By Phil Hall | July 16, 2005

It would seem the Russian people either have very poor taste in music or are extremely accommodating when it comes to playing audience to broken down old rock stars. Either way, it is hard for the jaded American viewer to share the enthusiasm of the 100,000-plus who jammed Moscow’s Red Square for Paul McCartney’s 2003 concert. This concert film is probably the best argument imaginable for Sir Paul to call it quits.

The Beatles had a profound effect on the Russians during the years of Soviet rule. Although officially banned from the Soviet airwaves, the Fab Four’s music was nonetheless smuggled in and circulated widely for years. For the Red Square audience, there was a historic value in having McCartney visit a country where he was an underground icon for three decades.

Sadly, the Russians who attended the concert did not get the vibrant, inventive and energetic McCartney of the Beatles era (or even the Wings years, for that matter). McCartney on the Moscow stage was lethargic, often enervated, and conspicuously hoarse. Anyone who grew up hearing him sing “Yesterday” or “Fool on the Hill” or “Band on the Run” is in for a rude shock here. In this concert film, McCartney sounds like a geriatric karaoke version of those memorable recordings rather than the great singer who spun magic years ago.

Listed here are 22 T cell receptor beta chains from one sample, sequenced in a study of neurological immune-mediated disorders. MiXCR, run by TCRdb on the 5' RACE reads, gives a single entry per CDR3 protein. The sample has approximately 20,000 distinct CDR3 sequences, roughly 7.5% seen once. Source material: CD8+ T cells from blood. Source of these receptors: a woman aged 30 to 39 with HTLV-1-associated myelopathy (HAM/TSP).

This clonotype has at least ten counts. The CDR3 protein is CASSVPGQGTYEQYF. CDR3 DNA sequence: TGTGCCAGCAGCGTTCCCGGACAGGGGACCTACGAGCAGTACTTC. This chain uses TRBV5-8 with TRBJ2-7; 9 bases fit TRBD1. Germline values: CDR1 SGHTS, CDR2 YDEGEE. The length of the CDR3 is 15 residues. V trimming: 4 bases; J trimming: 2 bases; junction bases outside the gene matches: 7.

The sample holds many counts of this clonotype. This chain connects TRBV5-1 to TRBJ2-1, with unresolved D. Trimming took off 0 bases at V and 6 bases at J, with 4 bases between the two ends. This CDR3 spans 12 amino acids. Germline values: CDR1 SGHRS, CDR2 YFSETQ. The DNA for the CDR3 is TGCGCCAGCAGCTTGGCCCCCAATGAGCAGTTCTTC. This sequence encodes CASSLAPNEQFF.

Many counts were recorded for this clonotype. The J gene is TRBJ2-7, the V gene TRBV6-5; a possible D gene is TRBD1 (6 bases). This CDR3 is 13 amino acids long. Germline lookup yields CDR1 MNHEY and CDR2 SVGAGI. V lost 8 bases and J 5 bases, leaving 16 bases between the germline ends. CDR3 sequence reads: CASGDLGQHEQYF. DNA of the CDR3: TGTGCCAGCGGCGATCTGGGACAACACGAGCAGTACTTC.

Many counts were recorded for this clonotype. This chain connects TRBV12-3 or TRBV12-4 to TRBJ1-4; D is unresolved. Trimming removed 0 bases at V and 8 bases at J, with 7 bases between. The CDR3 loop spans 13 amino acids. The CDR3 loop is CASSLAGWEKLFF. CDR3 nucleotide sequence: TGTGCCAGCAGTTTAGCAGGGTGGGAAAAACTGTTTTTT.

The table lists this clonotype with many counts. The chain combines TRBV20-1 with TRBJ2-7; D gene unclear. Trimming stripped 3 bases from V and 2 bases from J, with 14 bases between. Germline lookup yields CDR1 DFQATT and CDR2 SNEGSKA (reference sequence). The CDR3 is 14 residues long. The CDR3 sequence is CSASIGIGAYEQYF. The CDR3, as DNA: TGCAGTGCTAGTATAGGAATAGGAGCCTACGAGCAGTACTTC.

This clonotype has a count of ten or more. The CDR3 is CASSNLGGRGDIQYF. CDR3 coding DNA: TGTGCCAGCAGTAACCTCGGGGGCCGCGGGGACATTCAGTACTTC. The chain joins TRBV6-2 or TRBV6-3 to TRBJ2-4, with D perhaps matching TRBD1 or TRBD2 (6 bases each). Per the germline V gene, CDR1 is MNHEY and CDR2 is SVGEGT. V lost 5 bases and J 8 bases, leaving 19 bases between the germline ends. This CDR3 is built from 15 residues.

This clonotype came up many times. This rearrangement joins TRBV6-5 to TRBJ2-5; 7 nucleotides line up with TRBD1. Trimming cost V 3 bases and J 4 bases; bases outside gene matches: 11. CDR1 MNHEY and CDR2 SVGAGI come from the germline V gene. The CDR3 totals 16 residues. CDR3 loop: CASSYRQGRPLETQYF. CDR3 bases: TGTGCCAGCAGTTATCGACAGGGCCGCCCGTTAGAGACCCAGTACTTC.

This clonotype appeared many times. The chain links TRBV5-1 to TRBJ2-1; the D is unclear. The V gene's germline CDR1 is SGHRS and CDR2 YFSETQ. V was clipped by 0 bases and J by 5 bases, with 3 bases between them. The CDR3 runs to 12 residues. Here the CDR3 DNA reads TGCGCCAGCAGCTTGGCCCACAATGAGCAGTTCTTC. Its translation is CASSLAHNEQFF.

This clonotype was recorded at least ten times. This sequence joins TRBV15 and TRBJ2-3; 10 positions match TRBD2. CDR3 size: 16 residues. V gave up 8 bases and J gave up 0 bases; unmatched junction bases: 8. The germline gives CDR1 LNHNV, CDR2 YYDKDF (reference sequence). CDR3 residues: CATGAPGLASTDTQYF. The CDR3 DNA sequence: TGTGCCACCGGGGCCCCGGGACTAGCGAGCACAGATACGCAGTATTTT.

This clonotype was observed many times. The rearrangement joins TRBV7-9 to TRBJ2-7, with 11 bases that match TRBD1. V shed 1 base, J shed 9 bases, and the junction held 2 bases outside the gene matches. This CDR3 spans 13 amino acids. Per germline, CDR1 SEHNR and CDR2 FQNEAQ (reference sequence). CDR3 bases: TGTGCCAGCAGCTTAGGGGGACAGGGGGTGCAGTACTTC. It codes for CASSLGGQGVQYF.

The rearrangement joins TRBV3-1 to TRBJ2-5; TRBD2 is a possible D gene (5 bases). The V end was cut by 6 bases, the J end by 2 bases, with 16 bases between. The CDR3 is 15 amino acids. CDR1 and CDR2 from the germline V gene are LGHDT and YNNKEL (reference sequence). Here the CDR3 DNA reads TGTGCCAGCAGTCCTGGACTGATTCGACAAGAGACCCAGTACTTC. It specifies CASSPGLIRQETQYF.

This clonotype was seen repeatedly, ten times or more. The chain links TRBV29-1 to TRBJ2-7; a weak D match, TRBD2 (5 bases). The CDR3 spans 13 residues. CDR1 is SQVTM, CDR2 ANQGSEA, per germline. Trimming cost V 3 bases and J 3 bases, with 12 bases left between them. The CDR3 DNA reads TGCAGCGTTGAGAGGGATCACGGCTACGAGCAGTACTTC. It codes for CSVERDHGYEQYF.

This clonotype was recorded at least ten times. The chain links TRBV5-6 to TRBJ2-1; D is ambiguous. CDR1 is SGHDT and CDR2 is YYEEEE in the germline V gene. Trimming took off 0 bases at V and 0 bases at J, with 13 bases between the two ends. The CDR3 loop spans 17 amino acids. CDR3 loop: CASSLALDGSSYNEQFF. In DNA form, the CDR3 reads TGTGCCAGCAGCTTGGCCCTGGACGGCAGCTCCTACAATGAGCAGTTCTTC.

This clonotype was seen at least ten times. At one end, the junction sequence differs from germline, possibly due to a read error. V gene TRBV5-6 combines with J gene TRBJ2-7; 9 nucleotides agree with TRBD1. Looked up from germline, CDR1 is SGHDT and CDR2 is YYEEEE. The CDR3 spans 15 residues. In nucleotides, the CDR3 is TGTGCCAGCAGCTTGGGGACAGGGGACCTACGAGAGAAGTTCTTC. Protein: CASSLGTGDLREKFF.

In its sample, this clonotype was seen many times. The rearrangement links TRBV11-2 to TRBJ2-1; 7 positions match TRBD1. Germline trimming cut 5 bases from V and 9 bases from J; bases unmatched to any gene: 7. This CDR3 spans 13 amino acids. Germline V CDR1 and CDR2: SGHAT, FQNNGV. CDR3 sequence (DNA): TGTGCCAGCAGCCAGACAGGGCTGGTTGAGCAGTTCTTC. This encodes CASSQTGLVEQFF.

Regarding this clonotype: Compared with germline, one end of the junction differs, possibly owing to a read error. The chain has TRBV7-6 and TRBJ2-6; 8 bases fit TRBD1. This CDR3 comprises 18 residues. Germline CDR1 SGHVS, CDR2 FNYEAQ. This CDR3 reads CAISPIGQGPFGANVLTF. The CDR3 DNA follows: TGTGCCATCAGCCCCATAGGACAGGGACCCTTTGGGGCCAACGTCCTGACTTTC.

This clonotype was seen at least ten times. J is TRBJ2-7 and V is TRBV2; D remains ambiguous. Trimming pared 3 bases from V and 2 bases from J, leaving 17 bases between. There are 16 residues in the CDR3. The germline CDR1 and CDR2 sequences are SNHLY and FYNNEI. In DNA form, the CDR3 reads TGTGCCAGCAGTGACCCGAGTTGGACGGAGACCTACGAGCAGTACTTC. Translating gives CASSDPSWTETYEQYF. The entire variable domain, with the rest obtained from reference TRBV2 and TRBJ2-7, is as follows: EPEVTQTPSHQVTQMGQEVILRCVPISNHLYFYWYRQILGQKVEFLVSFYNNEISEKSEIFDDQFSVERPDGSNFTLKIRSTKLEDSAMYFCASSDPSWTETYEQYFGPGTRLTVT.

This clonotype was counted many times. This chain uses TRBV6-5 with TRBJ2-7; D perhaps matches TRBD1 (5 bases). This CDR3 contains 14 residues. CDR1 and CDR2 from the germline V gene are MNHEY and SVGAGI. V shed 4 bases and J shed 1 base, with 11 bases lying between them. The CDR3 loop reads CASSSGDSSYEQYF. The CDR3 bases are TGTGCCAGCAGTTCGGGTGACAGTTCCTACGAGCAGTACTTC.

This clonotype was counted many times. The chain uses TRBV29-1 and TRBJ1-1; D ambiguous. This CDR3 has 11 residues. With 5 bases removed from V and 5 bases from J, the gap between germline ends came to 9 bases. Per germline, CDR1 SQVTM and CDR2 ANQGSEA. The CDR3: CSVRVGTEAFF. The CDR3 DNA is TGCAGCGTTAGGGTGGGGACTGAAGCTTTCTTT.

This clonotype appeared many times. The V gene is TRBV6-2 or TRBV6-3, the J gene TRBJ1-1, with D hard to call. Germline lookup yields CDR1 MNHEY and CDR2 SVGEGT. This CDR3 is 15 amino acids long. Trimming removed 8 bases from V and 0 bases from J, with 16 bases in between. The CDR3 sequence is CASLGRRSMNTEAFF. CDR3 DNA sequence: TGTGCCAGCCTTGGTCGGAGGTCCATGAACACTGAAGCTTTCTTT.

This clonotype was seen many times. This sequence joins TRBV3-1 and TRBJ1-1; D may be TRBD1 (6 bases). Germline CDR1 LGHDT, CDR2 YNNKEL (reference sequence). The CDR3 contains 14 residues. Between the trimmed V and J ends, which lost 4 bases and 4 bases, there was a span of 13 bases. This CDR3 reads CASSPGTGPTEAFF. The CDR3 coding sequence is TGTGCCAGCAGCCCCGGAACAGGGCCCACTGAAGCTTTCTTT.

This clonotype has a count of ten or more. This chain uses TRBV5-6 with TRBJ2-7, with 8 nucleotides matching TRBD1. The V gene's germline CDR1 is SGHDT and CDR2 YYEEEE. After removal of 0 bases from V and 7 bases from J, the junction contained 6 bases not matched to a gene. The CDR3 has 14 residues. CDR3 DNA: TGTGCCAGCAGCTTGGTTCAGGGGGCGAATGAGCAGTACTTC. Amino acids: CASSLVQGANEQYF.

Director Mark Haefeli rarely allows his camera to linger on McCartney for more than a few seconds at a clip. Instead, the camera zooms all over Red Square to show young and old Russians (but with an emphasis on the young) bopping and rocking to the music. In fact, McCartney could’ve sought inspiration from his audience.

If those Russians knew any better, or at least knew McCartney in his prime, they’d be sticking cottonballs in their ears and tossing vegetables on the stage.

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